STATE COLLEGE, Pa. — In the middle of Curtin Road, John Matko held one handwritten sign in his right hand and rested another against his jeans. Two inches of black tape obscured Penn State’s logo on the 34-year-old father’s hat, as he tried to ignore the jeers, slaps and beer hurled at him.As I watched (about half of) the Nebraska at Penn State game on TV this afternoon, much of the commentary I heard about the facilitating-the-predator-coach scandal amounted to gushing over how the healing has already started. How the riot Wednesday night was an aberration, not at all indicative of how Penn State people truly feel … now, upon reflection.
“Put abused kids first,” one of Matko’s signs read. “Don’t be fooled, they all knew. Tom Bradley, everyone must go.”
Penn State's Beaver Stadium loomed 30 yards away, rumbling with the first roars of Saturday’s game with Nebraska. The sea of blue-clad supporters wearing gray fedoras and camouflage hunting jackets and “This is JoePa’s house” T-shirts parted around Matko.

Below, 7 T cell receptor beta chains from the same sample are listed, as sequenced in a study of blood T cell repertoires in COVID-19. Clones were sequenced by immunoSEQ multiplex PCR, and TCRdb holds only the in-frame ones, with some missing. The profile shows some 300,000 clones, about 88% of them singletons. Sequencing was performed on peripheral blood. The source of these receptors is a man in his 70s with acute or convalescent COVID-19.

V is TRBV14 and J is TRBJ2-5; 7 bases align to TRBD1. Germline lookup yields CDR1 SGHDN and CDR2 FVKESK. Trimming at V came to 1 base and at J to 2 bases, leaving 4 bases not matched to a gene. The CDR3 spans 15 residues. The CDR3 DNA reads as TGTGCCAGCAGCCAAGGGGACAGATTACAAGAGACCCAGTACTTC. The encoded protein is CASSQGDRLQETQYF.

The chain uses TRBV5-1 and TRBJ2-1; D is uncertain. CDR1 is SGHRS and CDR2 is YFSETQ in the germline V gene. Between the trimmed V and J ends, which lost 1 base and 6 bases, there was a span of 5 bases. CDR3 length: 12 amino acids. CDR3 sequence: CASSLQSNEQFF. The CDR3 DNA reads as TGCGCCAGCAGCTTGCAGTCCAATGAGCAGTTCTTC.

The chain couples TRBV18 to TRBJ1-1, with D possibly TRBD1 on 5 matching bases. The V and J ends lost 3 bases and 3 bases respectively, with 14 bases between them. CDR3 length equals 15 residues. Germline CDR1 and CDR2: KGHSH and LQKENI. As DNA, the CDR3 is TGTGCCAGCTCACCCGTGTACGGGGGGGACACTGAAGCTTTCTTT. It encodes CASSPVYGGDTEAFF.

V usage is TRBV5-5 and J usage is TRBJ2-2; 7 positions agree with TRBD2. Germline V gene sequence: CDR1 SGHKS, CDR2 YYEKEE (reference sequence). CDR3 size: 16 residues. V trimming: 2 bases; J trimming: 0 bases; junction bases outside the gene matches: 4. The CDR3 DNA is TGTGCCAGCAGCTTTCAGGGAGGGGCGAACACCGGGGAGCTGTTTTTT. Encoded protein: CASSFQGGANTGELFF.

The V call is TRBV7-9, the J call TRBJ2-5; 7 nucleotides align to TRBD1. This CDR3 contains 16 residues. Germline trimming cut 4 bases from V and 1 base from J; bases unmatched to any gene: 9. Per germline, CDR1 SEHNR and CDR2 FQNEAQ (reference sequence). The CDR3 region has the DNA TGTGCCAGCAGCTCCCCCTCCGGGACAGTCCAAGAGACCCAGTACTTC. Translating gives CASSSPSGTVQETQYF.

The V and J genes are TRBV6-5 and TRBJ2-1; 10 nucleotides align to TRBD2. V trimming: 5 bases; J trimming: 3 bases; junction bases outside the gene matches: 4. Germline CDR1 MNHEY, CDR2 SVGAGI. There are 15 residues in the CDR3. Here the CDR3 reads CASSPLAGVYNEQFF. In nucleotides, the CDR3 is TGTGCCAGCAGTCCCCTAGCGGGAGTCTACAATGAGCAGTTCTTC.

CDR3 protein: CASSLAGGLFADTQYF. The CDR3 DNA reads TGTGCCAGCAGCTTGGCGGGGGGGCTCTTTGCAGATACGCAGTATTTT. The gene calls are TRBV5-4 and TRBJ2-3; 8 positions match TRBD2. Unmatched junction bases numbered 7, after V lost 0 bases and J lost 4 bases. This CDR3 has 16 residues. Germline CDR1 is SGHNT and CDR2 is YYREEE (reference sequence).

“That is such [expletive]!” one young woman screamed at him after glancing at the signs. “Who the [expletive] do you think you are?”
Eyes hidden by blue aviator sunglasses, Matko didn’t respond.
Listening to the damage control -- the ESPN spin and the Penn State slant -- I had to wonder if a college town community that for decades has been bound together by its idolatry of Paterno could actually wake up, snap out of its denial and start to change so fast.
Change in the football-worshiping culture at Penn State?
Maybe ... some day.
Nebraska 17, Penn State 14.